Precaution Urged as High Temperatures Forecast in Pasadena Mini Heat Wave

Keep Your Cool While You’re Hot

Published : Friday, July 12, 2019 | 4:52 AM

With a mini heatwave on the horizon yet summer fun at hand, experts say it’s important to take precautions to avoid exhaustion and dehydration.

Temperatures will be in the 90s in Pasadena until at least Sunday, according to the National Weather Service. That means people need to be careful. Following an overcast and relatively chilly spring, high temperatures are kicking in, a product of pressure systems, according to the National Weather Service.

Winds have shifted from West to East, which pushes the cloud layer known often referred to as “June Gloom” out of the way. It’s not exactly a welcome relief from the unusual spring Pasadenans encountered this year with what seemed like a longer than usual coastal marine layer bringing overcast and chilly days.

Prepare to hydrate before exercise.  Ray Castillo in sales at Run With Us in Pasadena, said hydrating two days ahead of time is a good strategy to keep your workouts going in the heat.

“Obviously you’ve got to stay hydrated and drink liquids,” he said. “Water doesn’t cut it, it will carry you a while but it’s preferred to drink anything with electrolytes and low sugar,” he said. “Any good brand of sports drink. But it’s important not to drink just before you run but a few days ahead start staying hydrated.”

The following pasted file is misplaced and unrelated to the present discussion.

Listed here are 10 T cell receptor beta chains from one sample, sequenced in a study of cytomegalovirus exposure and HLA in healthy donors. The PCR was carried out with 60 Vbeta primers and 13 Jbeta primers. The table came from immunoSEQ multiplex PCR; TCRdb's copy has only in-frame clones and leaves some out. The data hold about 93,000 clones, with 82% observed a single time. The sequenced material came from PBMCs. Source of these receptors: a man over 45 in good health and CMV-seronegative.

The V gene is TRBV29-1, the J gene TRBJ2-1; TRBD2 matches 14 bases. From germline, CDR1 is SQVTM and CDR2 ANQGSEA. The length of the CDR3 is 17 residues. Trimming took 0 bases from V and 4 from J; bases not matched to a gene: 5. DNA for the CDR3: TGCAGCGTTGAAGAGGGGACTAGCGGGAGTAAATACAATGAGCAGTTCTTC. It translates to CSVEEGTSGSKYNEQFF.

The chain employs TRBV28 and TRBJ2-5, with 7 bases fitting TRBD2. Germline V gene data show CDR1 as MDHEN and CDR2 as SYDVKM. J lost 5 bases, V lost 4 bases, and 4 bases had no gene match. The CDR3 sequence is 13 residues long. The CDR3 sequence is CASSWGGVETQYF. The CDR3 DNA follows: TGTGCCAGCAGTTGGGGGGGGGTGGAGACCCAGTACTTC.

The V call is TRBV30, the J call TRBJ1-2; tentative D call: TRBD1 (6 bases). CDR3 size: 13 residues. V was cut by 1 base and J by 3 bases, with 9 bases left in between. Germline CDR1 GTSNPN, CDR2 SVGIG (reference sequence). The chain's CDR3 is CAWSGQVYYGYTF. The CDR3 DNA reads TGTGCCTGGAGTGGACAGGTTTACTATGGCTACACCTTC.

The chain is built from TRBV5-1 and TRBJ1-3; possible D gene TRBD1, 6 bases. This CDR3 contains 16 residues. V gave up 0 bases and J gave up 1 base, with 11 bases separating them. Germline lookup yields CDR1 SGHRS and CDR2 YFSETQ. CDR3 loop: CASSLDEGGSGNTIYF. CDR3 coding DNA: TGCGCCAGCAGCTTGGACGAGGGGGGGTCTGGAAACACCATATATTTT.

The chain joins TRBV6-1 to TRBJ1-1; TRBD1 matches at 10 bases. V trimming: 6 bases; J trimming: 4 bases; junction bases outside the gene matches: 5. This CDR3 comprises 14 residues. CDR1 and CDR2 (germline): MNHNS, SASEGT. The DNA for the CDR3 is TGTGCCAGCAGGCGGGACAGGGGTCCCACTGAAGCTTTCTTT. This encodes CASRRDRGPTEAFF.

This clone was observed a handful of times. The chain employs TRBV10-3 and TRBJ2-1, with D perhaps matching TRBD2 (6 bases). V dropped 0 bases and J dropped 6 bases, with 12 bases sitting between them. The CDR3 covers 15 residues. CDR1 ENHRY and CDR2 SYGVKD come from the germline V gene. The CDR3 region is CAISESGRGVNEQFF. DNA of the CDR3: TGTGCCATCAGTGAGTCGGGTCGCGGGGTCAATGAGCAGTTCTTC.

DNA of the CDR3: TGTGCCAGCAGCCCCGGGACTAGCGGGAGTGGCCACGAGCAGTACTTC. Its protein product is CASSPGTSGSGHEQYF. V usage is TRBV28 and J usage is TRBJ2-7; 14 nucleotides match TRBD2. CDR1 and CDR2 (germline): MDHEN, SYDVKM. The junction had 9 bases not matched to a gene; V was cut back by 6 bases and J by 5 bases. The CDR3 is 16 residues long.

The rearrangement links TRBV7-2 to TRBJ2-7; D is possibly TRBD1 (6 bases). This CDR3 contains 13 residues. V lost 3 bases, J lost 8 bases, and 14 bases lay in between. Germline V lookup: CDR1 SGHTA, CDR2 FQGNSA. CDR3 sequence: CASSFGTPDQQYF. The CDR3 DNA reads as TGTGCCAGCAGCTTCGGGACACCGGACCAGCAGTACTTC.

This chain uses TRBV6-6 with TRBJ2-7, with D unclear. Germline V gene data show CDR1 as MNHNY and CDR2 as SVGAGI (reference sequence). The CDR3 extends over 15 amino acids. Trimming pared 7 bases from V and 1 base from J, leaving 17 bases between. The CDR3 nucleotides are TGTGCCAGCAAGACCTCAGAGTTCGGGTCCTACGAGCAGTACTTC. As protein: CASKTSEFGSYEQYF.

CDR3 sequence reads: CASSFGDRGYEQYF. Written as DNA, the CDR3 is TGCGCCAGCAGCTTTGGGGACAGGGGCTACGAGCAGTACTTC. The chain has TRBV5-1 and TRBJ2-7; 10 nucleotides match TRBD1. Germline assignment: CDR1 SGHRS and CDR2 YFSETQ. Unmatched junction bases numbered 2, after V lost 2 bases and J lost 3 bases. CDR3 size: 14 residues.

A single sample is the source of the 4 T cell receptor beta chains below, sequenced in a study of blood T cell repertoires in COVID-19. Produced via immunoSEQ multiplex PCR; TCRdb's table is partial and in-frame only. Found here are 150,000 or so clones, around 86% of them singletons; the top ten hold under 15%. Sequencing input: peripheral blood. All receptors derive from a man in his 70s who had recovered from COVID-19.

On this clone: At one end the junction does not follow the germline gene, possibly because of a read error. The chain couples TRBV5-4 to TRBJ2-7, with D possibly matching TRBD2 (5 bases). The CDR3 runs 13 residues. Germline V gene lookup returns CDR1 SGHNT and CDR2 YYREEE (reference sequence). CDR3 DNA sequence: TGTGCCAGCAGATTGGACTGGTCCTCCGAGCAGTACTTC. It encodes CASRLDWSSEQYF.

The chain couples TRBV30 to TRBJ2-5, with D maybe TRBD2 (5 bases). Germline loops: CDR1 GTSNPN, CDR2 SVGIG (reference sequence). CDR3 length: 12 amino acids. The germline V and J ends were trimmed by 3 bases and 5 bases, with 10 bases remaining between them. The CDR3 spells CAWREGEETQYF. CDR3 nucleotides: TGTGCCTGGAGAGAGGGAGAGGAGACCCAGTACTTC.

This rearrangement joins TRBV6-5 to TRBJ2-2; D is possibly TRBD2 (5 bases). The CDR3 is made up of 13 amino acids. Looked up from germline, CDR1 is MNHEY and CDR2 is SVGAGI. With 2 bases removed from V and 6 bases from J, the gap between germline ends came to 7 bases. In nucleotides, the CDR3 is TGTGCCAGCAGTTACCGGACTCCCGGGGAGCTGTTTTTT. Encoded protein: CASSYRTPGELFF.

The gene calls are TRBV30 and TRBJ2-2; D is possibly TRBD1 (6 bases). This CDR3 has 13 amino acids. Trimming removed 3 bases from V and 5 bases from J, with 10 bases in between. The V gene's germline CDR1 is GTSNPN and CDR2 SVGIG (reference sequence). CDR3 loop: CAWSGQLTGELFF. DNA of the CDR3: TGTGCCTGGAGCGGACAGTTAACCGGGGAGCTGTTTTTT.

It’s suggested to keep your physical activity limited to morning or evening hours when it’s cooler.

But with high temperatures, experts recommend keeping cool in other ways too as higher temperatures can bring a depressed person up to, or over the brink.

John M. Grohol, Psy.D, the author of two books and publisher of the PsychCentral.com website said peoples’ reactions to the weather vary on an individual basis.

Grohol said research done by Denissen et al. (2008) found that weather’s daily influence has more of an impact on a person’s negative mood, rather than helping one’s positive mood.

Higher temperatures were associated with an increase in a person’s negative feelings, feelings such as being more irritable, distressed, or jittery. The researchers also found that greater amounts of sunlight and less amounts of wind decreased these negative feelings.

Grohol quoted research where he indicates a link between human aggression and higher temperatures. (Hsiang et al. 2013). As temperatures rose, the researchers noted that intergroup conflicts also tended to jump by 14 percent (a significant increase). The scientists also found interpersonal violence rose by 4 percent.

The National Weather Service Tips:

• Heat and humidity take a toll on the body

• Know the signs of heat illness

• Reschedule outdoor work and strenuous activities until the coolest time of the day

• Stay hydrated by drinking plenty of water

• Heat and humidity take a toll on the body

• Know the signs of heat illness

• Reschedule outdoor work and strenuous activities until the coolest time of the day

• Stay hydrated by drinking plenty of water

• Sunburn and heat illness can be avoided

• Apply and reapply sunscreen to protect your skin from sunburn

• NEVER leave children or pets in parked, unattended vehicles

For more information go to:

https://www.weather.gov/media/wrn/presentations/Summer_Safety_Presentation_2019.pdf

blog comments powered by Disqus